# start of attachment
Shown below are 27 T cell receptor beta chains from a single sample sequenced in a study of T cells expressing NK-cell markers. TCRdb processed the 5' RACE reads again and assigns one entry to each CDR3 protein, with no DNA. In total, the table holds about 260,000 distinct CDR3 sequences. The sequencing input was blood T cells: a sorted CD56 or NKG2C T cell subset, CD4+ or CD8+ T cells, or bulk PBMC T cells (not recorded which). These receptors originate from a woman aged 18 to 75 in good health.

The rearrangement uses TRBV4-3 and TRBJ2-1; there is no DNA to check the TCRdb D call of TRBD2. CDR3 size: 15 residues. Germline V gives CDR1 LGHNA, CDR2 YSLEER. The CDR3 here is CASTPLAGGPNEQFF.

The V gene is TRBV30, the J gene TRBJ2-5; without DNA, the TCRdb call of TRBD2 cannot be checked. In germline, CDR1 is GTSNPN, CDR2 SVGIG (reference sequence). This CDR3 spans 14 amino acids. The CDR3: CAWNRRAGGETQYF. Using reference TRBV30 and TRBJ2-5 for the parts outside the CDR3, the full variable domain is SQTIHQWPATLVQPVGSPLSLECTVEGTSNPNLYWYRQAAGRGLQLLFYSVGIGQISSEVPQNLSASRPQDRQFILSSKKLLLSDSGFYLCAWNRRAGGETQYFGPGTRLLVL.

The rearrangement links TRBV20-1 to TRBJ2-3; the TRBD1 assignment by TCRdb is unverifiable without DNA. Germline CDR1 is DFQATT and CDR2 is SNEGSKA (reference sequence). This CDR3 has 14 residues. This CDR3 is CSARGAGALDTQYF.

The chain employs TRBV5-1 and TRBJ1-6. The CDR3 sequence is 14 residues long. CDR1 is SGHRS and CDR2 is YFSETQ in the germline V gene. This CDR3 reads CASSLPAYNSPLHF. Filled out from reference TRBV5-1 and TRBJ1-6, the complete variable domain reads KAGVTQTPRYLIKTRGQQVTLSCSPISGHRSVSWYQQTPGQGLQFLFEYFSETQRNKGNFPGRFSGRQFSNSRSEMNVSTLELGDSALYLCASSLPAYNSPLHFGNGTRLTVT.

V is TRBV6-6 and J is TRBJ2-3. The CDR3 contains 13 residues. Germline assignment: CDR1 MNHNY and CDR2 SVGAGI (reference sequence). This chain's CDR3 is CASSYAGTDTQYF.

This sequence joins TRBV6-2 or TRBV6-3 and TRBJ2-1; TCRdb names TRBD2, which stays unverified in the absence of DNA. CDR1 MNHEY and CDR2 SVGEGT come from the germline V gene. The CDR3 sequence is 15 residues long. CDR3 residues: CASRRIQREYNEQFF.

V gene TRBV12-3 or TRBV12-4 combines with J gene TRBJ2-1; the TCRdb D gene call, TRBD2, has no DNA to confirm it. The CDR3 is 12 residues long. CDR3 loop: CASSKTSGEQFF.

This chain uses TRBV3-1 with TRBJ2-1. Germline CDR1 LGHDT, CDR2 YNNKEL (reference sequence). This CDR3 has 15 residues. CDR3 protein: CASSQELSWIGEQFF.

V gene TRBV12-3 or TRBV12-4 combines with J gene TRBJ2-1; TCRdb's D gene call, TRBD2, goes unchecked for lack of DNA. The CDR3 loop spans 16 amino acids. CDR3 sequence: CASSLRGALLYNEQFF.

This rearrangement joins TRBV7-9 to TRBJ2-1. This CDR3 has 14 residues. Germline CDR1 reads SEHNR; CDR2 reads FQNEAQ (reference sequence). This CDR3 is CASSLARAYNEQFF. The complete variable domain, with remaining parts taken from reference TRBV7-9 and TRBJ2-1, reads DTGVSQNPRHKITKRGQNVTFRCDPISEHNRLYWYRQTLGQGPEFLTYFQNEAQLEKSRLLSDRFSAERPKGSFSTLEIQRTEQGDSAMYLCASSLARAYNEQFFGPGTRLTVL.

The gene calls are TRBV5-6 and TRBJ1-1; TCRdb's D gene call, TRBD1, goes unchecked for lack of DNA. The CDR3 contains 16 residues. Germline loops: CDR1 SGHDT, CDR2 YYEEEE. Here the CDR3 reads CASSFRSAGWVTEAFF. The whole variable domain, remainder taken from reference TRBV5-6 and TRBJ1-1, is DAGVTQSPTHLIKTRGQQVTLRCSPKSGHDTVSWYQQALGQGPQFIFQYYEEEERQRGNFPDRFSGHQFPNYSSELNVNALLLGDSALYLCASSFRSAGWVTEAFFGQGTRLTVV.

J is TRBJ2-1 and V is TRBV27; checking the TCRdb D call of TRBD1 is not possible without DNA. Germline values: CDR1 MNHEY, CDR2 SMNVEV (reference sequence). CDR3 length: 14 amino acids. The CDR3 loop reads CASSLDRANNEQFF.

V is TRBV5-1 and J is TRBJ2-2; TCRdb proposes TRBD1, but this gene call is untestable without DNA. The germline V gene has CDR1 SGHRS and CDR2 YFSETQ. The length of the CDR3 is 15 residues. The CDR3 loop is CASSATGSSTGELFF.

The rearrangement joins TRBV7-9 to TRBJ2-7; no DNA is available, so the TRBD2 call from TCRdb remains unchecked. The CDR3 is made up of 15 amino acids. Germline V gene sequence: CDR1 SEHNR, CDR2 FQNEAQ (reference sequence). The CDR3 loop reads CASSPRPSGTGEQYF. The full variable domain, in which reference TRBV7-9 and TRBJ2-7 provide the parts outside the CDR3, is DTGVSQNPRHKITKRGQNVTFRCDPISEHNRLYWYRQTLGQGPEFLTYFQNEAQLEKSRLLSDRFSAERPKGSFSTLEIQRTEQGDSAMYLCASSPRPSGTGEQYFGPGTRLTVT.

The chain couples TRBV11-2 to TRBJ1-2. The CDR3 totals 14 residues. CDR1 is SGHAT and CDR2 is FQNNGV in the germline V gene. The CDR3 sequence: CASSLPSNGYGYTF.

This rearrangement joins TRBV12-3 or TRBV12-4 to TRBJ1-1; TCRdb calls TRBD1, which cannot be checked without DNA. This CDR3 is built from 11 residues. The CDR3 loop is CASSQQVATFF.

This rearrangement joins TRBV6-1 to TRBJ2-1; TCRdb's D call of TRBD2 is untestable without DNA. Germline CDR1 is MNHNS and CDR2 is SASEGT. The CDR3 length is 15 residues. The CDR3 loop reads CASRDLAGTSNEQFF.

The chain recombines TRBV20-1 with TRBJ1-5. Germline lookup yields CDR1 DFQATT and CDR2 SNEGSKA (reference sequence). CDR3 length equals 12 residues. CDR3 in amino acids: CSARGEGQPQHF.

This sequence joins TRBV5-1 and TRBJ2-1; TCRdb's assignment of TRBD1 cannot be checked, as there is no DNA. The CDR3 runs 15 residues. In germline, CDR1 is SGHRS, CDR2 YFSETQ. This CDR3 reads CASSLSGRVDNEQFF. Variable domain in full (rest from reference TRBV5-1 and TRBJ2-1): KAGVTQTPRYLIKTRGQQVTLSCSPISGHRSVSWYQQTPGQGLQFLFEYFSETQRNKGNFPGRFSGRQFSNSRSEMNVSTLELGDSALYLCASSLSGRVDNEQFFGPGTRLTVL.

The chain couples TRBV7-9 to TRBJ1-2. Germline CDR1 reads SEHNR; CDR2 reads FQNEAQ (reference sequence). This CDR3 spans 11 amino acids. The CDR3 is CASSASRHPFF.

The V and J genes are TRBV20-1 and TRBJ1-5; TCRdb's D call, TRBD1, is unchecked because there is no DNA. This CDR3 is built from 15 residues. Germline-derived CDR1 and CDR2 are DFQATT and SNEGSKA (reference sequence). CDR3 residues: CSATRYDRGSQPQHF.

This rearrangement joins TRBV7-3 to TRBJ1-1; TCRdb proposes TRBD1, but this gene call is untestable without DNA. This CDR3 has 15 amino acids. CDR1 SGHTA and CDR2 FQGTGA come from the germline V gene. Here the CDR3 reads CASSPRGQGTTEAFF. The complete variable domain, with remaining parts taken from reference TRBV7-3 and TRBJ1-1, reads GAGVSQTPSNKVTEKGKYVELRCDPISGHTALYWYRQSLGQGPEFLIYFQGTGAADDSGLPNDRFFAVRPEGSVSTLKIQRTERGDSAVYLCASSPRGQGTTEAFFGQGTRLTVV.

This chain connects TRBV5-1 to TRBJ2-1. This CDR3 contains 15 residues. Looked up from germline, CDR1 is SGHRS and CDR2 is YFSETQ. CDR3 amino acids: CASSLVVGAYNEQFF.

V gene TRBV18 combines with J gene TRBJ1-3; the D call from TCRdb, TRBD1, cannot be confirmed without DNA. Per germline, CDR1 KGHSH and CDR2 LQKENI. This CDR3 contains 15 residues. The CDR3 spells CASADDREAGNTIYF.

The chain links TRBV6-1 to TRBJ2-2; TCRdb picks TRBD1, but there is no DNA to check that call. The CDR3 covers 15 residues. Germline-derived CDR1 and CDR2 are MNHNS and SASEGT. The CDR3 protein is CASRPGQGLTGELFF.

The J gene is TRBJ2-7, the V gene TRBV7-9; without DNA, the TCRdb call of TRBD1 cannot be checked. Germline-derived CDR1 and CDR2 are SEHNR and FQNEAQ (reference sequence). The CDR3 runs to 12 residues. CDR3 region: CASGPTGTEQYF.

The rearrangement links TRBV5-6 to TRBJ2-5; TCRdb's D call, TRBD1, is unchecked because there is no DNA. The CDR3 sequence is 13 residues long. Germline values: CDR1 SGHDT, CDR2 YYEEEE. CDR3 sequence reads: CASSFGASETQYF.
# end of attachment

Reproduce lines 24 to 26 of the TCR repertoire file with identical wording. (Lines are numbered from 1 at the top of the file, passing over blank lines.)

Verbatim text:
This chain connects TRBV5-1 to TRBJ2-1. This CDR3 contains 15 residues. Looked up from germline, CDR1 is SGHRS and CDR2 is YFSETQ. CDR3 amino acids: CASSLVVGAYNEQFF.

V gene TRBV18 combines with J gene TRBJ1-3; the D call from TCRdb, TRBD1, cannot be confirmed without DNA. Per germline, CDR1 KGHSH and CDR2 LQKENI. This CDR3 contains 15 residues. The CDR3 spells CASADDREAGNTIYF.

The chain links TRBV6-1 to TRBJ2-2; TCRdb picks TRBD1, but there is no DNA to check that call. The CDR3 covers 15 residues. Germline-derived CDR1 and CDR2 are MNHNS and SASEGT. The CDR3 protein is CASRPGQGLTGELFF.